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(Message started by: S J Birkill on Today at 16:37)

Title: Record Collector article
Post by S J Birkill on Today at 16:37
This month's Record Collector contains an article (pp 55-56) by MV member Chris Evans, based on an interview he had with Pete and Clive. Chris notes they chopped the end of the piece, but seem not to have hurt it too much otherwise.

Title: Re: Record Collector article
Post by chris_evans on 01.10.05 at 13:31
Closer inspection reveals that RC excised slightly more than I first realised, including one or two nice quotes. Harumph. So here are the missing paragraphs:

I wonder if (Clive’s) early style was, at least partially, born of a need to impress.

“No, I never felt the need to impress. I was just a show-off, which is very different. If I’d wanted to put everything I had in the shop window, the shop window would have been much more crowded than that. I just wanted to treat literature and culture as reality. Which it still is to me, that’s why I write my criticism. One of my main forms of expression is the critical essay, and that’s based on the idea that this stuff is just as real as bread, butter and milk.”


There were also crucial changes in Pete and Clive’s working methods on Winter/Spring.

“Clive became much less hesitant about giving me lyrics that weren’t always mathematically neat in their structures,” says Pete, “so we ended up with something like An Empty Table, for instance, which is almost free form. He would also sometimes hand me a sheet which was just a page of sketches of ideas, to see what might come out of it musically. Then I’d pass that back to him and something else would happen with the lyric. Originally, 35 years ago, Clive would just give me a finished lyric and I’d set it to music, but the more we’ve gone on, the more the writing has become a back-and-forth, two-way process.”


We conclude our conversation by trying to identify contemporary lyricists who have carried on what Clive started 35 years ago, particularly in an age where the word-soup of someone like Chris Martin is held up as evidence of towering genius. Pete is someone who still has the same enthusiasm for new records that he had in the Sixties, and he’s clearly keen not to sound like someone who’s stuck in the past. But he’s quickly struggling.

“Er, Becker and Fagen.” Contemporary? “Well they’re still doing it, of course.” But he takes my point. “David Byrne – he’s one of the few people whose records I buy unheard.” I agree, but feel constrained to point out he’s in his fifties. “Bruce Hornsby, Tom Waits, Richard Thompson, John Prior – still in codger territory, I suppose.” Exactly. “Ben Folds – I like the poppiness of what he does. And Barenaked Ladies.” Younger, I concede, though I doubt many people would class Ben Folds’ lyrics as anything better than smart. Only later do I think we might have considered Momus, probably the only lyricist of the last 20 years similarly over-qualified for the job of rock star, and still a relatively youthful 45.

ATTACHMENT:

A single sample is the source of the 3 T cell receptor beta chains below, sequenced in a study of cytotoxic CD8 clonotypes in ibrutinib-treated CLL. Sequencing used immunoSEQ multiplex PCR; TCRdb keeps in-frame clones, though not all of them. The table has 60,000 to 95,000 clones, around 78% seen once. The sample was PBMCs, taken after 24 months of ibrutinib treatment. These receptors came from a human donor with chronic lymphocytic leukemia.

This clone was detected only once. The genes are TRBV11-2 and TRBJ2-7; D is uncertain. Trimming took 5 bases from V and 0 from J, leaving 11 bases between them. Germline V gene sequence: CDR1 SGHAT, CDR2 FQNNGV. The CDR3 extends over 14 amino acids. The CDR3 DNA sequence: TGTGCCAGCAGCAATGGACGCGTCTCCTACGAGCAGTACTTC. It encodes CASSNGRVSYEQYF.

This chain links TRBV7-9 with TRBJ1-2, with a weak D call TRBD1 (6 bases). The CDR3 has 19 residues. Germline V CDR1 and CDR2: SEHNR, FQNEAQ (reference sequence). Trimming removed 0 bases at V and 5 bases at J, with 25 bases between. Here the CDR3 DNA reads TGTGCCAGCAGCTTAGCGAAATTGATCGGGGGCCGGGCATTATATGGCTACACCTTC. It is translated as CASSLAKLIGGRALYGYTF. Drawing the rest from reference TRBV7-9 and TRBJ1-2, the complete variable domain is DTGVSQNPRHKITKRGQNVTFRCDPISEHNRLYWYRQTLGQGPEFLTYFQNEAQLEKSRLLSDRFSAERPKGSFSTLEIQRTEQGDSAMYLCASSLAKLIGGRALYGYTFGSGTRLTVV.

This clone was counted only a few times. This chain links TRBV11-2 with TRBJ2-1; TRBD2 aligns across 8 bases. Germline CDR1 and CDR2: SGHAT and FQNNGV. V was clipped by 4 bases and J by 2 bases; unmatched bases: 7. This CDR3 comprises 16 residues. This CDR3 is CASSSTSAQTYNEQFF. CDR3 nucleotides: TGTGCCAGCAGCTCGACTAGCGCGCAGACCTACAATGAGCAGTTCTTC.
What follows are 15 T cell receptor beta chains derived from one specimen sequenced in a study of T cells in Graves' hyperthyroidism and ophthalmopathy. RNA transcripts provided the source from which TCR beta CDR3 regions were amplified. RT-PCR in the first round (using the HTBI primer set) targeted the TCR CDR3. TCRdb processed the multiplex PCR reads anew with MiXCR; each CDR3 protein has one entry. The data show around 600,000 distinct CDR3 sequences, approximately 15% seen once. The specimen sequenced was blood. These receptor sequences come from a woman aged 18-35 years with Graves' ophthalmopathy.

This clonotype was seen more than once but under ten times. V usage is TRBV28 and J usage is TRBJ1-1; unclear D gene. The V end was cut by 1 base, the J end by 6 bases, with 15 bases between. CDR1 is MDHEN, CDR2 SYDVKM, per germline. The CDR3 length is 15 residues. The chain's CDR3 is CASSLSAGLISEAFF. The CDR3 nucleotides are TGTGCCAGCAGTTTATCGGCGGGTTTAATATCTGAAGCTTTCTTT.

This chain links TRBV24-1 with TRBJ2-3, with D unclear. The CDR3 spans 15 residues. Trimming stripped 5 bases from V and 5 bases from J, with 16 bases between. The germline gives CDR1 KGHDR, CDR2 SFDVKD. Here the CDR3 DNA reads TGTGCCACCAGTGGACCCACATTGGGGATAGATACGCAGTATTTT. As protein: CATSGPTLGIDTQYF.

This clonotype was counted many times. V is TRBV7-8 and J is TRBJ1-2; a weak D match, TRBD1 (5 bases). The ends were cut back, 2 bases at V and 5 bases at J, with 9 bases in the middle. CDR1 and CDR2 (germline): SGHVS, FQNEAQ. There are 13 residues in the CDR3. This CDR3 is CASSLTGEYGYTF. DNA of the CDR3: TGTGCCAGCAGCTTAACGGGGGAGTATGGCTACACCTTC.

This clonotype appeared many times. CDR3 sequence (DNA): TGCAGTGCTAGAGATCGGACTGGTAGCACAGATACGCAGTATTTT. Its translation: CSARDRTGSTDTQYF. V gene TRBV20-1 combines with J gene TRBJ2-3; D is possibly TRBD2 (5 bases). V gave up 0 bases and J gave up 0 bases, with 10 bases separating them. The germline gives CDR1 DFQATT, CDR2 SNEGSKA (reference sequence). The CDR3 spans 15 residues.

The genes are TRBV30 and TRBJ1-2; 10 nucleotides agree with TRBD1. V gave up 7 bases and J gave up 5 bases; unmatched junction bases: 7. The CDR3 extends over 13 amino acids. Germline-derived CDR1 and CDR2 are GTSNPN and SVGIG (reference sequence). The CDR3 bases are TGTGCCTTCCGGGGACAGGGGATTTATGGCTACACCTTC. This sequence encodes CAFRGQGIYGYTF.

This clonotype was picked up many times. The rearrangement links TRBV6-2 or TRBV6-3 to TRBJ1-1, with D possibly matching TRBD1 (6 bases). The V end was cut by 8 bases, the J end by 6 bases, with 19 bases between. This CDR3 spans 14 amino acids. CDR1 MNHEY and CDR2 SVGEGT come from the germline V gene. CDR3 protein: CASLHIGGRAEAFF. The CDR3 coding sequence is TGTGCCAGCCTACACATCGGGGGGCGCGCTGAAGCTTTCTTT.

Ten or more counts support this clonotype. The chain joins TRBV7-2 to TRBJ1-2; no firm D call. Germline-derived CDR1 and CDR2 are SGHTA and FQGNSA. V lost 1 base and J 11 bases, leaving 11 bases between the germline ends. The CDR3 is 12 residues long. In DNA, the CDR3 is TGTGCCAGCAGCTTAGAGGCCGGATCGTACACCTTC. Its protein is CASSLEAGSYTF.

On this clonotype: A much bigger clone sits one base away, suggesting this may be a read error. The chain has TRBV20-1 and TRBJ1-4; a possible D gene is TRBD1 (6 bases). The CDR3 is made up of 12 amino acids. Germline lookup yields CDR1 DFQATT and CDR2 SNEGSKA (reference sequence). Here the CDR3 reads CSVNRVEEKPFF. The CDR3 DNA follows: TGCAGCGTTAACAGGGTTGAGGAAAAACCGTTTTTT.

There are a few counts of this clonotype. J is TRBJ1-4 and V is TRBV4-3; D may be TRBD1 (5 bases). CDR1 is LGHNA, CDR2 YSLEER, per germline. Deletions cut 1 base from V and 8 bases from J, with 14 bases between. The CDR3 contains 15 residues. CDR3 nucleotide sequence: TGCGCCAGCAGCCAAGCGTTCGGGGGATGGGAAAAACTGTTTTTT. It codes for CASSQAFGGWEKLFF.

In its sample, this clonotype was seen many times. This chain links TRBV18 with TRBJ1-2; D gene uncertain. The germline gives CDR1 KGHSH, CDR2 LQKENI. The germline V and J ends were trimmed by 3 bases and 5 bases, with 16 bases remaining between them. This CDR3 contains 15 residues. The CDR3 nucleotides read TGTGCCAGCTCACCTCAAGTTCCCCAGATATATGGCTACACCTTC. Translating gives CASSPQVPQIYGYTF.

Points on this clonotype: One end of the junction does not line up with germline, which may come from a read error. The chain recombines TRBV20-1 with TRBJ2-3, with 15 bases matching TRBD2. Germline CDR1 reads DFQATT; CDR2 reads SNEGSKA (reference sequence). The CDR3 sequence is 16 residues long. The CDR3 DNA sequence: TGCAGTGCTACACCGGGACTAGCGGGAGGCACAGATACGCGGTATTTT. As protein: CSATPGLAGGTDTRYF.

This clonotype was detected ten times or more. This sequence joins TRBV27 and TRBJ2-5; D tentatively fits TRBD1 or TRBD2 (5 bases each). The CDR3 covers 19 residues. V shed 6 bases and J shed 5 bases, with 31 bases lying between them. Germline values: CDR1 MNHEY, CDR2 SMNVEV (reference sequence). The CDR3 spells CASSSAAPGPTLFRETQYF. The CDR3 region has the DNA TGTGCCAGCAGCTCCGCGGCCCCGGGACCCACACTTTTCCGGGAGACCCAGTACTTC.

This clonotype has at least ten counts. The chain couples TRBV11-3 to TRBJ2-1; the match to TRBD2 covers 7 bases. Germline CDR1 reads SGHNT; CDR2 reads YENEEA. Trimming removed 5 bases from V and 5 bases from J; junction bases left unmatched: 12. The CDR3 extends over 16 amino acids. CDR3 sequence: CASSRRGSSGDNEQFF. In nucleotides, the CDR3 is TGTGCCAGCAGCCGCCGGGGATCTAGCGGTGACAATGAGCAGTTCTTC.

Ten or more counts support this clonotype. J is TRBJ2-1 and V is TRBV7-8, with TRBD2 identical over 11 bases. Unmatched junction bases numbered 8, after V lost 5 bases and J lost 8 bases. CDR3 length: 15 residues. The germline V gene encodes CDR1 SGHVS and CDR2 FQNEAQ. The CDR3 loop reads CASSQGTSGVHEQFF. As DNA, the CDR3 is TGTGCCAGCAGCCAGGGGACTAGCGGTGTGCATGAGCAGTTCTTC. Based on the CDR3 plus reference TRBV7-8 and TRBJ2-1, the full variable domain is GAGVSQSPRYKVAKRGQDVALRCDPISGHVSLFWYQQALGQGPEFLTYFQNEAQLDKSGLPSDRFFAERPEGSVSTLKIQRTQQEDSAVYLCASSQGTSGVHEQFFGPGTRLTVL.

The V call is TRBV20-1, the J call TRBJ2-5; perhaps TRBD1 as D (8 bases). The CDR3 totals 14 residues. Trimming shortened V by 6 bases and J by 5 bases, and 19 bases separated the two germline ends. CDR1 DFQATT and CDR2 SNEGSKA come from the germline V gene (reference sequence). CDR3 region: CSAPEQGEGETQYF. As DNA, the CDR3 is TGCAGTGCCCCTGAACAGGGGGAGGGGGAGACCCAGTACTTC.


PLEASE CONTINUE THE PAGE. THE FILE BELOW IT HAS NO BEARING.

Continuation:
In fact, though Clive was initially optimistic that writers like Randy Newman, Robbie Robertson and Bob Dylan would inspire future generations of rock wordsmiths to ever greater heights of expressiveness tempered by old-school craftsmanship, what we mostly have is lyricists who fling gimcrack images and metaphors at the page in the hope that some of them might coalesce into something that sounds like profundity. Pete Atkin and Clive James once represented the hope that rock music could aspire to a whole lot better than that. Yet though the cult of punk-induced stupidity that defeated them the first time has come and gone, the idea that a rock lyric is worth the exercise of intelligence, passion, wit and discipline seems to be in steeper decline than ever.

And that’s likely to remain the case – until, of course, some other novelist/poet/essayist/wit and polymath decides to focus his energies on writing a hit record.

Title: Re: Record Collector article
Post by Seán Kelly on 02.10.05 at 21:39
Excellent Article Chris - and what a pleasure to see PA & CJ's names on the front cover of the magazine - Many Thanks - and also for the additional pieces posted here which are very interesting themselves.  
(wearing a nice bold printed shirt tonight - which prompted my wife to ask if I was "planning to appear with Clive James soon?"  - just thought I'd share that with you !)

Title: Re: Record Collector article
Post by Seán Kelly on 03.10.05 at 15:20
and, at the dangerous risk of replying to my own post, can I add that it was great to see the lyrics of Hill of Little Shoes printed on the page alongside the article.  As a regular Record Collector reader I can confirm that it's a very rare day indeed when RC print lyrics - for obvious reasons!

Title: Re: Record Collector article
Post by chris_evans on 10.10.05 at 15:58
Thanks for your kind remarks, Sean. Nice to know somebody's read it. And it would be even nicer if I could get paid for it!
(One of the Shrewsbury elite)

Title: Re: Record Collector article
Post by chris_evans on 21.05.06 at 09:47
Anyone who missed the RC article can now read it - and much else that's both edifying and instructive - online at www.cgevans.co.uk/pete_atkin.htm.

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